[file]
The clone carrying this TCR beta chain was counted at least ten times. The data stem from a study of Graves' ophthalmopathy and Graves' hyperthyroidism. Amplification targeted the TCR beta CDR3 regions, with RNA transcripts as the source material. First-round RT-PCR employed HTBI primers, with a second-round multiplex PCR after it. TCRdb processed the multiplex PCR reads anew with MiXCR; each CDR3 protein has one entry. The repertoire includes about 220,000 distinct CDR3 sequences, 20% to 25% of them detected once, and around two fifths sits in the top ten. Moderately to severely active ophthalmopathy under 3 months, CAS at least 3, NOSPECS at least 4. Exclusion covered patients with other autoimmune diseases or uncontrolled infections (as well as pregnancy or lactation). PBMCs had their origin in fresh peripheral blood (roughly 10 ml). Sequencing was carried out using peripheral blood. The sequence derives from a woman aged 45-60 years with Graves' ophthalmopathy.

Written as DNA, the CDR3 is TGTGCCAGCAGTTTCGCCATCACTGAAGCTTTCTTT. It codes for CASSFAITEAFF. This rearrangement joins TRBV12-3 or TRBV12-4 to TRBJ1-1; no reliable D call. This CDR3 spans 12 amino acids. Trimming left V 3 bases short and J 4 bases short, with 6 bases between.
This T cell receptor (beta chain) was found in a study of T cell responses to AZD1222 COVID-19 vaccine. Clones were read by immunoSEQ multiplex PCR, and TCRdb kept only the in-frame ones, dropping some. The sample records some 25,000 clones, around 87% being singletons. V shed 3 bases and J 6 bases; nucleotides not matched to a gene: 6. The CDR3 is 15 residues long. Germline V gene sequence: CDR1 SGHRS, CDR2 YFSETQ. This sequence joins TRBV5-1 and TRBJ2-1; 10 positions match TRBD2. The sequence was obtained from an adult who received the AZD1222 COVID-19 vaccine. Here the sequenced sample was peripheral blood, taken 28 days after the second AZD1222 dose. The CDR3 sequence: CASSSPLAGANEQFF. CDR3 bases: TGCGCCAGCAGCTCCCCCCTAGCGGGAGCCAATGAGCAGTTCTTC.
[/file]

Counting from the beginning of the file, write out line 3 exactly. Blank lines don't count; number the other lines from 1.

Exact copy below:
This T cell receptor (beta chain) was found in a study of T cell responses to AZD1222 COVID-19 vaccine. Clones were read by immunoSEQ multiplex PCR, and TCRdb kept only the in-frame ones, dropping some. The sample records some 25,000 clones, around 87% being singletons. V shed 3 bases and J 6 bases; nucleotides not matched to a gene: 6. The CDR3 is 15 residues long. Germline V gene sequence: CDR1 SGHRS, CDR2 YFSETQ. This sequence joins TRBV5-1 and TRBJ2-1; 10 positions match TRBD2. The sequence was obtained from an adult who received the AZD1222 COVID-19 vaccine. Here the sequenced sample was peripheral blood, taken 28 days after the second AZD1222 dose. The CDR3 sequence: CASSSPLAGANEQFF. CDR3 bases: TGCGCCAGCAGCTCCCCCCTAGCGGGAGCCAATGAGCAGTTCTTC.